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I found the following Markov chain on wikipedia. $$ P = \begin{bmatrix} 0.9 & 0.075 & 0.025\\ 0.15 & 0.8 & 0.05\\ 0.25 & 0.25 & 0.5 \end{bmatrix} $$

I tried to find the stationary distribution of the chain by trying to solve $$\pi P=\pi$$ but I cannot get a unique solution. How is this possible? Clearly, a unique solution has to exist! Right? Any help is appreciated.

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3 Answers 3

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Solving $\pi P = \pi$ will not result in a unique solution. Essentially, you are solving $\pi(P-I)= \vec{0}$ where $P-I$ should have at least one zero eigenvalue (in your case, it does). So you get an uncountable infinity of solutions, since if $\vec{x}$ is a solution, $k\vec{x}$ is also a solution for any $k \in \mathbb{R}$.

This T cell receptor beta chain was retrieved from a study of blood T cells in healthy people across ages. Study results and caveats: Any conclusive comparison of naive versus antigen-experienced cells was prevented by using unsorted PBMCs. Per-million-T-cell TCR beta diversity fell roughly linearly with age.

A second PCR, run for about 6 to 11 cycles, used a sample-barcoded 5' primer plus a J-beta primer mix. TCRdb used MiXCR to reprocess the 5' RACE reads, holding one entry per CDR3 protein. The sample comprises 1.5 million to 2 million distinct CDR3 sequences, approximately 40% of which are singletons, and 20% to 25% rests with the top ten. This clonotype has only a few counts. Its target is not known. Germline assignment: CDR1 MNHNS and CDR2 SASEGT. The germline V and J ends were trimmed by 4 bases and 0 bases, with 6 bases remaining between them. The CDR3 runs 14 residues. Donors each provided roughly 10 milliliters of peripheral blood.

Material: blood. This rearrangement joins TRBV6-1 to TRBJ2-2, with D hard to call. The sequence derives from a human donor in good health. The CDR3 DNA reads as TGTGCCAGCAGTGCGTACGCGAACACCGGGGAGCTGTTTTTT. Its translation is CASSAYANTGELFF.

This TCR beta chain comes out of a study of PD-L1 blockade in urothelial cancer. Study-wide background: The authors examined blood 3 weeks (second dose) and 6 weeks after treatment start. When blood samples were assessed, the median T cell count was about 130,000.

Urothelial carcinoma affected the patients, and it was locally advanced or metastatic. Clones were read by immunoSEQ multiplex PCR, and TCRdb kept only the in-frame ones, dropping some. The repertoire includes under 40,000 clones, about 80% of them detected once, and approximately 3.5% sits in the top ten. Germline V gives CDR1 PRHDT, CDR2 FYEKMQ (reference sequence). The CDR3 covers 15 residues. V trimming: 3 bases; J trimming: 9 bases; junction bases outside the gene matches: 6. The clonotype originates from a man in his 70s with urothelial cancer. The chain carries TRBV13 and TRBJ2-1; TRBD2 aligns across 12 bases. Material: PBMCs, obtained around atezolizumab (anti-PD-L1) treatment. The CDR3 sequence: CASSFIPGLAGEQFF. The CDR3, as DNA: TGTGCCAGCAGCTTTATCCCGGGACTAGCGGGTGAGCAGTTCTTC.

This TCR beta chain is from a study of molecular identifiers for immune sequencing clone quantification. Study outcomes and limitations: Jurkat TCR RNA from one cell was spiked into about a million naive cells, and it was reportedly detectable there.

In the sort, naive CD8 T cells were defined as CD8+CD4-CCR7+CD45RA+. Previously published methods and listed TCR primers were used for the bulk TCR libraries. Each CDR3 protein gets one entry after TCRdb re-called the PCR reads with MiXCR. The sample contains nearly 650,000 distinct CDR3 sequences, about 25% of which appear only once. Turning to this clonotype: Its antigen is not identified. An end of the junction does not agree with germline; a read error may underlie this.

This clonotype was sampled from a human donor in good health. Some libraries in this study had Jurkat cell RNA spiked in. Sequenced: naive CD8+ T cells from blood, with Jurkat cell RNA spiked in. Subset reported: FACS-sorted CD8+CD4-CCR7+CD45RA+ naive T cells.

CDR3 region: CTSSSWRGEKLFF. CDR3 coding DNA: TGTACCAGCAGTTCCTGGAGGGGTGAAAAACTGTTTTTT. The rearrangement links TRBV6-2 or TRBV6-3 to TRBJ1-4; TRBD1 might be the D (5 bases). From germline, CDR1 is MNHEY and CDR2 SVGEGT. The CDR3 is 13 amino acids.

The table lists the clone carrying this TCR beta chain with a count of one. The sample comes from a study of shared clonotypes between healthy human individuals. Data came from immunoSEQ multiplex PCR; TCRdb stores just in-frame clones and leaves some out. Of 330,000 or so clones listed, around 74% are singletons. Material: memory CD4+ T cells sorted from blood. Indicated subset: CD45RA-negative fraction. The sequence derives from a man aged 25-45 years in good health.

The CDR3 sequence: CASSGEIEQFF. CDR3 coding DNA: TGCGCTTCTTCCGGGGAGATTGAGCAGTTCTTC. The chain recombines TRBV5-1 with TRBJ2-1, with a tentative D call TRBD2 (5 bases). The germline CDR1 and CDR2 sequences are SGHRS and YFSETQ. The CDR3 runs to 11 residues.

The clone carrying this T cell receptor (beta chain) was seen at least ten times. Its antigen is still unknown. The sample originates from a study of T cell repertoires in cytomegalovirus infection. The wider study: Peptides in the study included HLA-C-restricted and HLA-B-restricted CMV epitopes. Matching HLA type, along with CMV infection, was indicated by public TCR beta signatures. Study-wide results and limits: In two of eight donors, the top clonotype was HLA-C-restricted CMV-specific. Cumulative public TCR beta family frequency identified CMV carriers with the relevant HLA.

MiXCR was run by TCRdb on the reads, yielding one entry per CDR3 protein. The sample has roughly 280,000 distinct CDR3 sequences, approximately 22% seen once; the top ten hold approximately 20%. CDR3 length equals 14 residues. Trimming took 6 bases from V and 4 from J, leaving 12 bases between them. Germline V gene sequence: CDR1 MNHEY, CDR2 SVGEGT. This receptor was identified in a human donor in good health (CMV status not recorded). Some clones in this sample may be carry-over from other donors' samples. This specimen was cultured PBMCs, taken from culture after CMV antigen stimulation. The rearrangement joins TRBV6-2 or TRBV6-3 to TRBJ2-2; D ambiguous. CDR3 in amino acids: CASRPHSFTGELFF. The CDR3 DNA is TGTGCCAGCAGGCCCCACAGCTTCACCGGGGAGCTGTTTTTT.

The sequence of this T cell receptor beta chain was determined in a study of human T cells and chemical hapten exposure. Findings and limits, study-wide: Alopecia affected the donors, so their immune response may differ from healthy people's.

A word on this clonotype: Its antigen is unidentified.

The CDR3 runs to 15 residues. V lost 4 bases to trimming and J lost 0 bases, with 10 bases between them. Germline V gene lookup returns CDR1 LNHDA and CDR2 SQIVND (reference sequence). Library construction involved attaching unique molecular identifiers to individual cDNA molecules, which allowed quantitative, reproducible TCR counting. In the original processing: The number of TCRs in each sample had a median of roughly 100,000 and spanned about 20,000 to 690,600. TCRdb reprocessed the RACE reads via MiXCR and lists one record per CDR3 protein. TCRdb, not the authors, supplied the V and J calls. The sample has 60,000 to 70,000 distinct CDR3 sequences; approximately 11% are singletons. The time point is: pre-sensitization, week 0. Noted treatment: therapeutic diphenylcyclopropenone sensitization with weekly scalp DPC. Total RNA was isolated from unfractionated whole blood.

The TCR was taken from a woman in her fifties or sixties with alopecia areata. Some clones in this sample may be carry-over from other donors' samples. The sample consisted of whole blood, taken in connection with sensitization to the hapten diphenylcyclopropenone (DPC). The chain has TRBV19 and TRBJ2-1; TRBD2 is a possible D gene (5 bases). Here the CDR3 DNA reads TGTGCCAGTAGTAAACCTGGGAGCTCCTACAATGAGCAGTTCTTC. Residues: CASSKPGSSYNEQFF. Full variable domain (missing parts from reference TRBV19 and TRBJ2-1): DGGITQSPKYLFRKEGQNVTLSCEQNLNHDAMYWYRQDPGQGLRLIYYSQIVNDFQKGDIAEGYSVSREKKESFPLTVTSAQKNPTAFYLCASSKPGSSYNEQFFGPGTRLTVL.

The way you get a solution to be unique is to consider only probability measures, i.e. by requiring that all components of $\pi$ sum to 1.

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Multiplying out the following $$[\pi_1,\pi_2,\pi_3]P=[\pi_1,\pi_2,\pi_3]$$ gives three equations to solve. $$0.9\pi_1+0.15\pi_2+0.25\pi_3=\pi_1\\0.075\pi_1+0.8\pi_2+0.25\pi_3=\pi_2\\0.025\pi_1+0.05\pi_2+0.5\pi_3=\pi_3$$ Solving these, I get $$\pi_1=2\pi_2,\pi_2=5\pi_3$$Normalisation$$\implies \pi=\left[\frac58,\frac5{16},\frac1{16}\right]$$

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Iterate the Markov chain:

$$\pi_{t+1} = \pi_t P = \pi_{t-1} P^2 = \pi_0 P^t$$

The stationary distribution will be

$$\pi_{\infty} = \pi_0 P^{\infty} $$

where

$$ P^{\infty} = \lim_{n\to \infty} P^n = \lim U^\top D^n U = U^\top (\lim D^n) U$$

(where $U^\top D^n U$ is the eigenvectors/values decomposition of $P$). Due to the Perron-Frobenius theorem a Markovian matrix has 1 as its largest eigenvalue. Therefore $\lim D^n$ exists and is finite.

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